USM, by the way, originally stood for United Shoe Machinery Corporation, which at one time—thanks to acquisitions—had a near-monopoly on the business. But as the monopoly was broken up and the industry moved to Asia, the company changed its name and diversified into related fields, including fabric-handling machinery.
This patent, issued in 1976, is six pages long, and the abstract reads:
“This invention relates to automatic mechanism for processing the edges of pile type fabrics and the like from which thinner or non-pile margins are to be removed. Fabric edge finishing machines are provided with a means for sensing relative thickness of work piece portions, such as terry material as distinguished from thinner or marginal non-terry portions. Accordingly washcloths and the like, as directed by an edge guide and corner turning mechanism, are under the control of a sensor and are automatically guided through the operating localities of instrumentalities, such as the needle and trimming mechanism of an overedge stitcher, or other edge treating machines, to provide for removal of the non-terry material and processing directly along the edge of the remaining terry material.”
In other words, it’s a specialized industrial sewing machine. I remember my father in those days discussing his work at dinner with my four siblings and me. He’d describe the problem, and ask for our insights, which was a great way of letting us know what he did. But I don’t think we were any help.
Here’s one of the illustrations from the patent:
I assume the invention was produced, but I don’t know. Because in addition to working for USM, my father was also working for himself (the Cabot Market Letter), and by 1974, he was doing so well with that that he left USM. In 1976, USM was bought by Emhart Corporation and the Beverly facility was soon shut down, eventually to be revived and repurposed as the Cummings Center.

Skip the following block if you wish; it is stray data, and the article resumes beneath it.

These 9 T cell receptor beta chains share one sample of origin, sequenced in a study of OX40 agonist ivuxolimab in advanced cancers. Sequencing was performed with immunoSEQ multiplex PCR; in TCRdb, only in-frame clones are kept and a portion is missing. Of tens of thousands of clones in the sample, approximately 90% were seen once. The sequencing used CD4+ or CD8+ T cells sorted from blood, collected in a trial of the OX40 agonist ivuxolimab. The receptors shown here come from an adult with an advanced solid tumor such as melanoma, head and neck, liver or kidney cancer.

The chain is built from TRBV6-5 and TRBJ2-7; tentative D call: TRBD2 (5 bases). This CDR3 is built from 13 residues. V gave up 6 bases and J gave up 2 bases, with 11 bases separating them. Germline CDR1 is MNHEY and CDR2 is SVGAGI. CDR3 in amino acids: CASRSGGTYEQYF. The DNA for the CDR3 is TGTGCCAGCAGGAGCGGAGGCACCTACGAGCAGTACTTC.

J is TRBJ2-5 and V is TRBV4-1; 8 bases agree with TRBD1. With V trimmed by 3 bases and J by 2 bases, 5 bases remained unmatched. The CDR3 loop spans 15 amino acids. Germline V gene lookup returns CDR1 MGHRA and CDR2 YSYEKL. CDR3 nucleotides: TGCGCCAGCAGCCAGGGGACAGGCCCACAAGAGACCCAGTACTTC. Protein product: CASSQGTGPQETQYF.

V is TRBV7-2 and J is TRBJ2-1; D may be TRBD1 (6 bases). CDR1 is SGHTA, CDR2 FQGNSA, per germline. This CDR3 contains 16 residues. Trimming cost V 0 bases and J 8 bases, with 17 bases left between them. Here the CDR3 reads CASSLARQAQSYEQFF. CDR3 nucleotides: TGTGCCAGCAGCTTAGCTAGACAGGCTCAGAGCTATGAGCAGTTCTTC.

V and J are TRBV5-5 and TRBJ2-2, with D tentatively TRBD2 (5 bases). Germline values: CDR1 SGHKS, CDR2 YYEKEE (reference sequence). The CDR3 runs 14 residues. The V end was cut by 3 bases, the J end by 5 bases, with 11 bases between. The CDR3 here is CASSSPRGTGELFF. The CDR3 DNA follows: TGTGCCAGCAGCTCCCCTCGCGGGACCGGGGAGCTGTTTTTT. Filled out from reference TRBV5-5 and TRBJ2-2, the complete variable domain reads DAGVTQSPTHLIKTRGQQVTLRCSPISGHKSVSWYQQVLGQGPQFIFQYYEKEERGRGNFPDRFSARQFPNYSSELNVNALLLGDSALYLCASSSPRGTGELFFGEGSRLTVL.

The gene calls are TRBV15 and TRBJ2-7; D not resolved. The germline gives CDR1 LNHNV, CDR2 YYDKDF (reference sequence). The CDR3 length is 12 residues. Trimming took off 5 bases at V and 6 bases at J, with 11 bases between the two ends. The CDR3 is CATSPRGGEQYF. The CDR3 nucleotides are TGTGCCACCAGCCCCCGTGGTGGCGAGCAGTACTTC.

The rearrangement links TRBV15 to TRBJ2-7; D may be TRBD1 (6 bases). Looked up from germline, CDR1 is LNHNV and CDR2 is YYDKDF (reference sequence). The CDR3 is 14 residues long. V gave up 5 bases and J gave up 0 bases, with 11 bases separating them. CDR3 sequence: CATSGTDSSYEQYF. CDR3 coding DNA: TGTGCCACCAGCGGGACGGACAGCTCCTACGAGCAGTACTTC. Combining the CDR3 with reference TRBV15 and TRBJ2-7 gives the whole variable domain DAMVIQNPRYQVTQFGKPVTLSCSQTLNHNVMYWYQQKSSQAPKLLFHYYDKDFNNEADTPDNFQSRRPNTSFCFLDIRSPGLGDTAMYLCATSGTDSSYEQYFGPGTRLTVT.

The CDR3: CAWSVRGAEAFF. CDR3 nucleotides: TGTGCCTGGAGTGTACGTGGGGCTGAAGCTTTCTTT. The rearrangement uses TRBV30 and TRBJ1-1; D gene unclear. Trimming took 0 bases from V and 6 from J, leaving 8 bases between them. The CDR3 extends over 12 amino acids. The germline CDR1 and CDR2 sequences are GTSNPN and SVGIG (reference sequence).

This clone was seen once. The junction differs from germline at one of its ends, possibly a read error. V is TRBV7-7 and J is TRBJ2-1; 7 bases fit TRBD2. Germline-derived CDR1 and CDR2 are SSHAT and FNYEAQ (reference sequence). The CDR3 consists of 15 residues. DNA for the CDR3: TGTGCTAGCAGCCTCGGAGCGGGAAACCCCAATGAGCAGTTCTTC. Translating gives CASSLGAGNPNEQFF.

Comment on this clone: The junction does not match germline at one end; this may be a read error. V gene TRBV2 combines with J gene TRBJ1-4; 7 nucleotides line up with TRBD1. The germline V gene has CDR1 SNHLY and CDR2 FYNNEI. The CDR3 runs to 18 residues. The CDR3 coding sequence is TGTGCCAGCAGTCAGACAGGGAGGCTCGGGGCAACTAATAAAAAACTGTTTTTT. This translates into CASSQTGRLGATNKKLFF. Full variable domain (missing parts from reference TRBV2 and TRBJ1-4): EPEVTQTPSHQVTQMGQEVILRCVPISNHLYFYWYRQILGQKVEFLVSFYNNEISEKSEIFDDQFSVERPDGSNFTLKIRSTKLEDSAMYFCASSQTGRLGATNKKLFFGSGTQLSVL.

The next patent, No. 4,502,871, is mine, from the five-year period when I worked at GCA Vacuum Industries in Somerville, Massachusetts.
GCA originally stood for Geophysical Corporation of America, but the plant where I worked specialized in the development and manufacture of vacuum furnaces, which used electricity to create high temperatures inside vacuum chambers so metal products could be processed.
Simple processes included heat-treating and brazing. A more complex process was the sintering of powdered metals, and the most complex of all for us was the sintering of powdered metal turbine blades about the size of an artichoke. When done properly, the powdered metal or ceramic would be transformed into beautiful and durable turbine, but there were many ways to fail. The trick involved balancing the ramp up in temperature with the level of vacuum, so that the wax that initially bound the powder together was removed from the product at just the right rate—too slow, and time was wasted; too fast and the piece exploded.
The problem we were focused on was capturing that molten wax between the furnace and vacuum pump by using a combination of devices assembled into a condenser.
Listed as inventors on the 1985 patent are Ingar F. Andersen (my boss—we called him Fred), myself and Eddie W. Lam.
This patent is nine pages long (note how they keep growing) and its title is Apparatus and Method for Separating Wax From an Entrainer Gas.
The abstract says: